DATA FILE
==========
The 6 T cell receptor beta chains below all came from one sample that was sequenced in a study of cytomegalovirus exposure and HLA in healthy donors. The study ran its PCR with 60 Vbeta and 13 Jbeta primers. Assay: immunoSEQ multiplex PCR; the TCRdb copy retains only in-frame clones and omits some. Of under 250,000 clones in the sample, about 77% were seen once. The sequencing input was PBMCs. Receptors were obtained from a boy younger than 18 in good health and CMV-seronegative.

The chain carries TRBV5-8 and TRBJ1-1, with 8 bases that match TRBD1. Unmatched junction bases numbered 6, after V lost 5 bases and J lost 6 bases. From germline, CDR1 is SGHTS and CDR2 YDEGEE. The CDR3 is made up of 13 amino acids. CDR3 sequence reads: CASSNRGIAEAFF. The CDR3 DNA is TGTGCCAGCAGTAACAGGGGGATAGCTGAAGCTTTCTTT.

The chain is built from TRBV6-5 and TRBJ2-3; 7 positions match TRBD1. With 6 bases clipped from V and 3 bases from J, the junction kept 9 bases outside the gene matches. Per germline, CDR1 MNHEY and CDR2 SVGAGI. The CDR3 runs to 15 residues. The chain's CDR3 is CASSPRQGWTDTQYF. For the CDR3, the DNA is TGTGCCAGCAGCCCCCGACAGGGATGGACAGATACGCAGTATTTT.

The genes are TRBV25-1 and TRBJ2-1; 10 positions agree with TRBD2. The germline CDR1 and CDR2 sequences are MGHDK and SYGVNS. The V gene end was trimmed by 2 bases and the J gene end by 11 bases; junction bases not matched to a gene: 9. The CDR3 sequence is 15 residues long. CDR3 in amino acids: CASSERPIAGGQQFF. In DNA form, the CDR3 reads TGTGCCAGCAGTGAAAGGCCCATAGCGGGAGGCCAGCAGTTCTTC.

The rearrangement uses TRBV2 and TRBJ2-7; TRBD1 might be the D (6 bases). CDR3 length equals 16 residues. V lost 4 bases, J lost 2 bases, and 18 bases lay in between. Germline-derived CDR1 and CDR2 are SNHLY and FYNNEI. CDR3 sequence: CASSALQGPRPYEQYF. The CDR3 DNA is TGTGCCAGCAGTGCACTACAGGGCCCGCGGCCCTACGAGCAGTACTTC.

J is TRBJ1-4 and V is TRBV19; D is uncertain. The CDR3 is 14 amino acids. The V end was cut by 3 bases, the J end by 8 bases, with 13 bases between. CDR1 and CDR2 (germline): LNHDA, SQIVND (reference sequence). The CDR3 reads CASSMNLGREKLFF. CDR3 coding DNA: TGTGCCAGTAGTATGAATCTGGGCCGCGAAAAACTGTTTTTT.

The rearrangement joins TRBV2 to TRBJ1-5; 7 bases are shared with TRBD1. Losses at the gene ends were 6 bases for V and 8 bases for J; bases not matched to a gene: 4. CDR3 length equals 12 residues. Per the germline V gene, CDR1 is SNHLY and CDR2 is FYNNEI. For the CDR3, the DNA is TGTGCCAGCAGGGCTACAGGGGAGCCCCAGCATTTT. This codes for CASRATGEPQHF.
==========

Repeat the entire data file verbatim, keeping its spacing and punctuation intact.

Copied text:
The 6 T cell receptor beta chains below all came from one sample that was sequenced in a study of cytomegalovirus exposure and HLA in healthy donors. The study ran its PCR with 60 Vbeta and 13 Jbeta primers. Assay: immunoSEQ multiplex PCR; the TCRdb copy retains only in-frame clones and omits some. Of under 250,000 clones in the sample, about 77% were seen once. The sequencing input was PBMCs. Receptors were obtained from a boy younger than 18 in good health and CMV-seronegative.

The chain carries TRBV5-8 and TRBJ1-1, with 8 bases that match TRBD1. Unmatched junction bases numbered 6, after V lost 5 bases and J lost 6 bases. From germline, CDR1 is SGHTS and CDR2 YDEGEE. The CDR3 is made up of 13 amino acids. CDR3 sequence reads: CASSNRGIAEAFF. The CDR3 DNA is TGTGCCAGCAGTAACAGGGGGATAGCTGAAGCTTTCTTT.

The chain is built from TRBV6-5 and TRBJ2-3; 7 positions match TRBD1. With 6 bases clipped from V and 3 bases from J, the junction kept 9 bases outside the gene matches. Per germline, CDR1 MNHEY and CDR2 SVGAGI. The CDR3 runs to 15 residues. The chain's CDR3 is CASSPRQGWTDTQYF. For the CDR3, the DNA is TGTGCCAGCAGCCCCCGACAGGGATGGACAGATACGCAGTATTTT.

The genes are TRBV25-1 and TRBJ2-1; 10 positions agree with TRBD2. The germline CDR1 and CDR2 sequences are MGHDK and SYGVNS. The V gene end was trimmed by 2 bases and the J gene end by 11 bases; junction bases not matched to a gene: 9. The CDR3 sequence is 15 residues long. CDR3 in amino acids: CASSERPIAGGQQFF. In DNA form, the CDR3 reads TGTGCCAGCAGTGAAAGGCCCATAGCGGGAGGCCAGCAGTTCTTC.

The rearrangement uses TRBV2 and TRBJ2-7; TRBD1 might be the D (6 bases). CDR3 length equals 16 residues. V lost 4 bases, J lost 2 bases, and 18 bases lay in between. Germline-derived CDR1 and CDR2 are SNHLY and FYNNEI. CDR3 sequence: CASSALQGPRPYEQYF. The CDR3 DNA is TGTGCCAGCAGTGCACTACAGGGCCCGCGGCCCTACGAGCAGTACTTC.

J is TRBJ1-4 and V is TRBV19; D is uncertain. The CDR3 is 14 amino acids. The V end was cut by 3 bases, the J end by 8 bases, with 13 bases between. CDR1 and CDR2 (germline): LNHDA, SQIVND (reference sequence). The CDR3 reads CASSMNLGREKLFF. CDR3 coding DNA: TGTGCCAGTAGTATGAATCTGGGCCGCGAAAAACTGTTTTTT.

The rearrangement joins TRBV2 to TRBJ1-5; 7 bases are shared with TRBD1. Losses at the gene ends were 6 bases for V and 8 bases for J; bases not matched to a gene: 4. CDR3 length equals 12 residues. Per the germline V gene, CDR1 is SNHLY and CDR2 is FYNNEI. For the CDR3, the DNA is TGTGCCAGCAGGGCTACAGGGGAGCCCCAGCATTTT. This codes for CASRATGEPQHF.